Norman Public Schools
Three candidates will appear on the primary ballot for Norman Public Schools District 2 on Tuesday, Feb. 8, 2022. (NonDoc)

Two candidates are challenging incumbent Norman Public Schools Board of Education District 2 member Dan Snell in the Feb. 8 primary election.

Snell, a retired history professor at the University of Oklahoma, has represented District 2, which covers central Norman, for nearly 25 years. He was automatically reelected in 2017 when he was the only candidate to file for the office.

Snell’s challengers are former Norman Public Schools teacher Alex Ruggiers and Chemise Stancle, a cosmetologist and small-business owner.

Recently, the district has received criticism from parents and community members, as well as current and former Oklahoma athletes, after a video of a sixth grade special-education student being hit and pushed around by another student surfaced on social media. The student who was attacked told his mother that he was also called racial slurs.

News 9 reported that the student’s mother alleges her son was forced out of special-education classes at Alcott Middle School and placed in a different class owing to staffing shortages. The school called the student’s mother after the bullying incident, but she says the school’s report doesn’t line up with her son’s account of events.

Polls will be open from 7 a.m. to 7 p.m. on Tuesday, Feb. 8. If no candidate receives more than 50 percent of the vote, a run-off election will be held on April 5.

For this electoral cheat sheet, the following candidate profiles are presented in alphabetical order and were drawn from publicly available information.

Alex Ruggiers

Norman Public Schools
Alex Ruggiers

Age: 29

Profession/Background: Ruggiers is a former Norman Public Schools teacher who is currently a curriculum developer for the University of Oklahoma’s Center for Public Management.

A life-long Norman resident, Ruggiers received his bachelor’s degree in language arts education from the University of Oklahoma and later received his master’s degree in instructional leadership and academic curriculum while teaching at NPS. He taught sixth, seventh, ninth and 10th-grade English and language arts in the district for three years at both Norman High School and Longfellow Middle School.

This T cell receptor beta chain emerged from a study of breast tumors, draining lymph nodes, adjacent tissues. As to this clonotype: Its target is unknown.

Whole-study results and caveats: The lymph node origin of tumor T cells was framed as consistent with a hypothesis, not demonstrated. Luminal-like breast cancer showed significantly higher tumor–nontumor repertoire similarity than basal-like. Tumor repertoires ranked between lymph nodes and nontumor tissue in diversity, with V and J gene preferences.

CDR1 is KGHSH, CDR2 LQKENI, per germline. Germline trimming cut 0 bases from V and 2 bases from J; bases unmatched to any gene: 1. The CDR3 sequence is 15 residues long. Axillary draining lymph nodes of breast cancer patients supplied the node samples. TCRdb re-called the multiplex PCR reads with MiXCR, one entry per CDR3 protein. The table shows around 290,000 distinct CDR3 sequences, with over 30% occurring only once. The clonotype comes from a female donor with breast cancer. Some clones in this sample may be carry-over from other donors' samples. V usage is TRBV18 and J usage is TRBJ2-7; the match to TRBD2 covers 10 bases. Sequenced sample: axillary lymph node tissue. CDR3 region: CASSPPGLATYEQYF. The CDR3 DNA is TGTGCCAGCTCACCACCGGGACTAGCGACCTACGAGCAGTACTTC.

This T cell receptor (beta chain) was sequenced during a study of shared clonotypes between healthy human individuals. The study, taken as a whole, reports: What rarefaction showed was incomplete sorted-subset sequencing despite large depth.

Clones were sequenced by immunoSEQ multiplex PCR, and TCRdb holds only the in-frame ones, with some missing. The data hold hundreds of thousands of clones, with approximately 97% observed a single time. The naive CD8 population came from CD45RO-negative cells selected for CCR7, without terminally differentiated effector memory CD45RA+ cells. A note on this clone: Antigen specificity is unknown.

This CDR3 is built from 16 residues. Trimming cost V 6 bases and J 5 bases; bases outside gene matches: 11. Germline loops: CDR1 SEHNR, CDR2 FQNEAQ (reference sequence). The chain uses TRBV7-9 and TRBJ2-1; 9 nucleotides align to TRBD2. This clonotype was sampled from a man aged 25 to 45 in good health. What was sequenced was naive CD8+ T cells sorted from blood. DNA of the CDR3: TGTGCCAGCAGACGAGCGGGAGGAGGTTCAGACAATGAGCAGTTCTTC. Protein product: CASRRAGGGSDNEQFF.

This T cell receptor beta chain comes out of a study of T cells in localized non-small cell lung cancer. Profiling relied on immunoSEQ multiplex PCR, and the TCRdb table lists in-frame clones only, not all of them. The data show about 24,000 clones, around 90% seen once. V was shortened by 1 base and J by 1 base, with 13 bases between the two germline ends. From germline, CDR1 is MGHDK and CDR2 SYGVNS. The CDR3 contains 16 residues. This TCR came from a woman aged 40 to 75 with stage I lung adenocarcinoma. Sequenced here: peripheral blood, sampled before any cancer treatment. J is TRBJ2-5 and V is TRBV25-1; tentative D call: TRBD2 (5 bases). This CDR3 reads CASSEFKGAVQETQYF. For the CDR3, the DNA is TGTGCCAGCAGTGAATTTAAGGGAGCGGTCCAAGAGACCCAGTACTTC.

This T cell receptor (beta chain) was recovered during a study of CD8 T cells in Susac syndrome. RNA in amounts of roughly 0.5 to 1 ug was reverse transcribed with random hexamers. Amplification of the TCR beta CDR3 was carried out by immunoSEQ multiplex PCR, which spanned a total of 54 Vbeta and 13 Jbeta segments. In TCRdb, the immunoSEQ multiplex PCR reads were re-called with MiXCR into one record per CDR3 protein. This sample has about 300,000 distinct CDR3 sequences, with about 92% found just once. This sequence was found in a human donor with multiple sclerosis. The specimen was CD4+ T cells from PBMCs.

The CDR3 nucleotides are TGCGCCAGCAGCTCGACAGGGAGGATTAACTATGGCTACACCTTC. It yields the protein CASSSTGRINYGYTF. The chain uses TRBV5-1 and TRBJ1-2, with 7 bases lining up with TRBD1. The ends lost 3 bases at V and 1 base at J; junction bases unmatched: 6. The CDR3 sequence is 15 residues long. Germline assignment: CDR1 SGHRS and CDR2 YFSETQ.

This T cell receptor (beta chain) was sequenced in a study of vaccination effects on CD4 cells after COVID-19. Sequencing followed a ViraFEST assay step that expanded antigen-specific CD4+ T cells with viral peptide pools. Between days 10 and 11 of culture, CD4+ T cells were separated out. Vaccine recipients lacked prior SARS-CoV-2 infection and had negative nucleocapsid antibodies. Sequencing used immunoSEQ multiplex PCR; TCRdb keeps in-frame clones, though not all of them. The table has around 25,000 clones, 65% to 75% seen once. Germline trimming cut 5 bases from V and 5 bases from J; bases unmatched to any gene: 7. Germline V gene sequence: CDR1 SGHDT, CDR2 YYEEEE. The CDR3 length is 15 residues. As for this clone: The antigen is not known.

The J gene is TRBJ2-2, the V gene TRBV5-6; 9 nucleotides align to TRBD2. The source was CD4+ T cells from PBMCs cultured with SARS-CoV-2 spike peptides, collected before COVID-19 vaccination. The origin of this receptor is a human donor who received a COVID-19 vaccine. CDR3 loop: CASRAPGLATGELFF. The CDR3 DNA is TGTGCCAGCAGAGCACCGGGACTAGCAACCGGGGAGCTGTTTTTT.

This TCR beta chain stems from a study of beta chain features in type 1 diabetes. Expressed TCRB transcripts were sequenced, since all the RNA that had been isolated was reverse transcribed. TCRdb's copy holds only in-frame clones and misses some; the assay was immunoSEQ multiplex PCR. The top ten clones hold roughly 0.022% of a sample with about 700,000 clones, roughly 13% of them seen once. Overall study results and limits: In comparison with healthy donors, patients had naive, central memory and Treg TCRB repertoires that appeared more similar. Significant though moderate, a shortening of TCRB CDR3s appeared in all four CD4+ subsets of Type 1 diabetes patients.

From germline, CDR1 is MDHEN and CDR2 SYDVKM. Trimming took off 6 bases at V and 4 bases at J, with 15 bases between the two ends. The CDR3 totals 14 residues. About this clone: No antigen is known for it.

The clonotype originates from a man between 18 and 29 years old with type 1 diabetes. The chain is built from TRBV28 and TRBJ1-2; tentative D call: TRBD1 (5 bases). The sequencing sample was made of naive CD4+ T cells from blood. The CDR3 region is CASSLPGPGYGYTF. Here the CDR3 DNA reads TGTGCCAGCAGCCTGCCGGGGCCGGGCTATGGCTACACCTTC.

In July 2020, Ruggiers spoke before the Norman Public Schools Board of Education, urging the district to understand that the decision to return to in-person instruction amid the pandemic was a life or death issue for teachers.

Platform: Ruggiers has said he aims to use his experience as an educator in the district to cut wasteful spending, bring a modernized perspective to the school board and advocate for students, teachers and staff.

According to his campaign website, Ruggiers believes that Norman Public Schools can cut administrative costs and that education is a partnership between teachers and guardians, not a transactional relationship. He wants community members to have the ability to hold the district’s administration accountable and pledges to be present in school buildings in order to grow and learn with the teachers and students. He has also called for greater accountability for the board of education.

According to his campaign website, Ruggiers would be the youngest board member the district has seen and the first out member of the LQBTQ+ community. He told the Norman Transcript that this would allow him to identify with students in a unique way.

State Sen. Mary Boren (D-Norman) has expressed support of Ruggiers.

Online: WebsiteFacebookTwitter

Dan Snell (incumbent)